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Apr 12, 2012 1:43 PM CST
|Why is it that these 2 plants looks so different?|
Blc. Rustic Spots and Blc. Emily Simmons 'Mendenhall'
Is it just the toss of the genetic dice?
Apr 12, 2012 4:30 PM CST
|Lindsey, not an expert here, but I am not sure I understand the question? You are comparing Blc Rustic Spots and Blc Emily Simmons and you are asking why those two look so different?|
Surely you have already looked up their immediate parentage at the RHS website ( see below) and noticed different parents?
and here is Emily Simmons at "room genealogy" where you can see the whole parentage down to the primary cross. Please take a look!
and Rustic Spots
The parentage is totally different. If this was not your question, I certainly do apologize!
Apr 12, 2012 5:10 PM CST
|I had not looked up the parentage and I thank you for the links..which I will scrutinize shortly.|
My assumption..( and we know what happens when you assume..!) was that ' Blc.' meant
they were all from the same parentage.
now off I go to scrutinize the links....thanks Ursula!
Apr 12, 2012 5:17 PM CST
|You are welcome!|
Apr 13, 2012 4:59 PM CST
|I looked at those links and see how different the two plants are, but am still confused |
If I have a Labrador Retriever dog and you have one we both know they are similar, brown, black, yellow and usually blocky build.
If we have standard Poodles, we know they are incredibly smart, with a curly coat, and a pointy nose.
If we have Labradoodles we know they usually have a curly coat, are less blocky built and basically have the best of both breeds.
I guess I was thinking that ALL Blc plants came from the same ancestry and so would be more similar.
I have sooo much to learn!
Apr 13, 2012 5:54 PM CST
|If you ever look up Catts, Laelias, and Brassias on http://www.orchidspecies.com/, you will find there are a LOT more of them, in all sizes, than there are Labradors or poodles, and it takes a real expert to know which have the dominant traits.|
Apr 13, 2012 6:53 PM CST
|Lindsey, looking up Mendel might help you ?|
And if you are sick and tired reading about Garden Peas, just picture the members of your own family.
Apr 14, 2012 5:24 AM CST
|The way I think about it is, Blc. is a combo of alliances, not particular plants. It alerts me to the three influences involved. But then if I think about each alliance, I know that there is Laelia purpurata and Laelia liliputiana. They are vastly different. So the Blc. label is not enough info for me to know about how that plant will look.|
On the other hand, I am lately starting to look at a plant and use the appearance to notice who a specific parent plant might be. But working from the label would be impossible for me.
I hope I haven't confused you further.
Apr 14, 2012 2:45 PM CST
|Thank you all, for your input...I am glad I do not have to take any tests or remember any |
factoids.My poor brain, is like a VERY small closet and if I bring in anything new to the
closet...something already in there MUST go. So I will be happy with the fact that I can get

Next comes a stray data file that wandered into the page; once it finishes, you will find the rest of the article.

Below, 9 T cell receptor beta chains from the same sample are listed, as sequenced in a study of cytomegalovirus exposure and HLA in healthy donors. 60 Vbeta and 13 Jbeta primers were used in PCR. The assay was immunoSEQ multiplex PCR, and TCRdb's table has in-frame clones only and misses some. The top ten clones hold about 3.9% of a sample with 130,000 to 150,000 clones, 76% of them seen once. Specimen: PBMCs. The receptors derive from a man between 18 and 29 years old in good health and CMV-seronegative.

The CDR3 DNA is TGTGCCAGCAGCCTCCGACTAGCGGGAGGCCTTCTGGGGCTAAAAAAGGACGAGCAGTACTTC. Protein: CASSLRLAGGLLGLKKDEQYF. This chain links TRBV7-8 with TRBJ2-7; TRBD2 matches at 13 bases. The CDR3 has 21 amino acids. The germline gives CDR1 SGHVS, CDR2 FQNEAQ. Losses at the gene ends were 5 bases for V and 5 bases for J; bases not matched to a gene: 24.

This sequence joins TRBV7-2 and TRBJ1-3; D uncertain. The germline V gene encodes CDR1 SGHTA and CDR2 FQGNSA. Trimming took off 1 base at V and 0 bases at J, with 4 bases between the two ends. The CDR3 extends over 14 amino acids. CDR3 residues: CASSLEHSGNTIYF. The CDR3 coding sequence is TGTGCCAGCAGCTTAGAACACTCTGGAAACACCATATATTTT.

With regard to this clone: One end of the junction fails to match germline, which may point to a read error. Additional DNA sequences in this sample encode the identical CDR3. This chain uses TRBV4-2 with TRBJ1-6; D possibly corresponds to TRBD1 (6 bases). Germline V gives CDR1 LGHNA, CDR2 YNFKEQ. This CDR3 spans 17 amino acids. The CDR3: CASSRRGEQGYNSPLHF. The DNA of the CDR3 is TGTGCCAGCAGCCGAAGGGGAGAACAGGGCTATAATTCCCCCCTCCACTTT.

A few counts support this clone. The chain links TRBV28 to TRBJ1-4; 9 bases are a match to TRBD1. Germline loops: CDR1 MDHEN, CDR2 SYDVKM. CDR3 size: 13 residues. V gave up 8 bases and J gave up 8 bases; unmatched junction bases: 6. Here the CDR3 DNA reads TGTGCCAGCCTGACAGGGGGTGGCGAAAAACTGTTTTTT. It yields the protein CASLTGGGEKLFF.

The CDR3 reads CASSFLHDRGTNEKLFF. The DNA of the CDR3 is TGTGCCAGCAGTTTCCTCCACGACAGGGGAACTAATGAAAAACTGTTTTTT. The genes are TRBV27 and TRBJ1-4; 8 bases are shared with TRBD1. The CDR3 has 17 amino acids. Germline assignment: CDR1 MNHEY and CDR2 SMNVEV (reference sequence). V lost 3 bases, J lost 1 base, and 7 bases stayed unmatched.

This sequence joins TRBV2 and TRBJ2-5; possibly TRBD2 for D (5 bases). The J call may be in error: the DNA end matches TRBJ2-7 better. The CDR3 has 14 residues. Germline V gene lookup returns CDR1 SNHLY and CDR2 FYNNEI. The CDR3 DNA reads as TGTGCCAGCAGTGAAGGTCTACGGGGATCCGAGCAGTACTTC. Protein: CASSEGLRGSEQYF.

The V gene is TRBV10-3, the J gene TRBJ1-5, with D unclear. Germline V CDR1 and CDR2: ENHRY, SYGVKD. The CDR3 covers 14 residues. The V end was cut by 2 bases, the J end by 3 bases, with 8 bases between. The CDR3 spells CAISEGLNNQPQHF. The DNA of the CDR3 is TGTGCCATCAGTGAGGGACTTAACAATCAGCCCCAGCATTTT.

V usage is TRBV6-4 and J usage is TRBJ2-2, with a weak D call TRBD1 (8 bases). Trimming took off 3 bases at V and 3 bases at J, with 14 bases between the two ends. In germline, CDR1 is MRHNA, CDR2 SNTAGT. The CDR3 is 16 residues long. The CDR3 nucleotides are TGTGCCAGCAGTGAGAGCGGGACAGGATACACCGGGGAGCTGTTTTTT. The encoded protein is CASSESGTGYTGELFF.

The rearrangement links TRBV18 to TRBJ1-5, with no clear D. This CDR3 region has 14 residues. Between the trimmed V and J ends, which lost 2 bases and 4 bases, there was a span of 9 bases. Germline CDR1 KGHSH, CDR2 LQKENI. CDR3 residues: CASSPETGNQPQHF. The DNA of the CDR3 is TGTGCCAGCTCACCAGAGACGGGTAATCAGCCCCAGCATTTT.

so many beautiful plants to bloom..despite my ignorance and ineptitude. . . and maybe, in
baby steps some of this very cool information will stick!
Apr 14, 2012 6:44 PM CST
|Lindsey, " don't worry, be happy", the things that are important to you will stick.|
Apr 15, 2012 12:00 PM CST
|Like my name and address? |
Apr 23, 2012 3:28 PM CST
|Lindsay, I'm a relative orchid newbie, and the whole name thing baffles me, I must say. But my interpretation of your question is, why is one Blc. tall with long leaves and another Blc. is shorter with rounded leaves, right? Maybe I can try for a more basic explanation. |
So, there are thousands of different Brassias, Laelias, and Cattleyas, as I'm sure you know. Some are big, some are small and they flower in lots of colors. So if one cross had parents that were small plants, you'd expect to get a small plant. The other cross may have had larger parent plants with longer style leaves, thus you got the taller traits.
Going with your dog analogy, if you had a really BIG Lab crossed with a standard poodle, you'd expect to get a really big Labradoodle. If you had a small Lab crossed with a mid-size poodle (if that is possible) you'd expect a Labradoodle that might only be knee-high. But you might get a bigger dog if one of the grandparents was big. Even if you had two puppies from the same parents, they aren't always the same size, shape or temperament unless they're identical twins.
It's the same with orchids. I've read that when they breed an orchid, they can't get the name registered until they've crossed it enough times that the traits (size, leaf shape, flower color and form) come true with every plant. Another reason that named, registered orchids are so expensive - there's a lot that goes into the breeding, and years of growth to get it to breed true, then to a size that you can buy it in bloom.
"Success is stumbling from failure to failure with no loss of enthusiasm." –Winston Churchill
Apr 23, 2012 8:32 PM CST
|"they can't get the name registered until they've crossed it enough times that the traits (size, leaf shape, flower color and form) come true with every plant. "|
Hmm, I am sure you simply phrased that a little funky?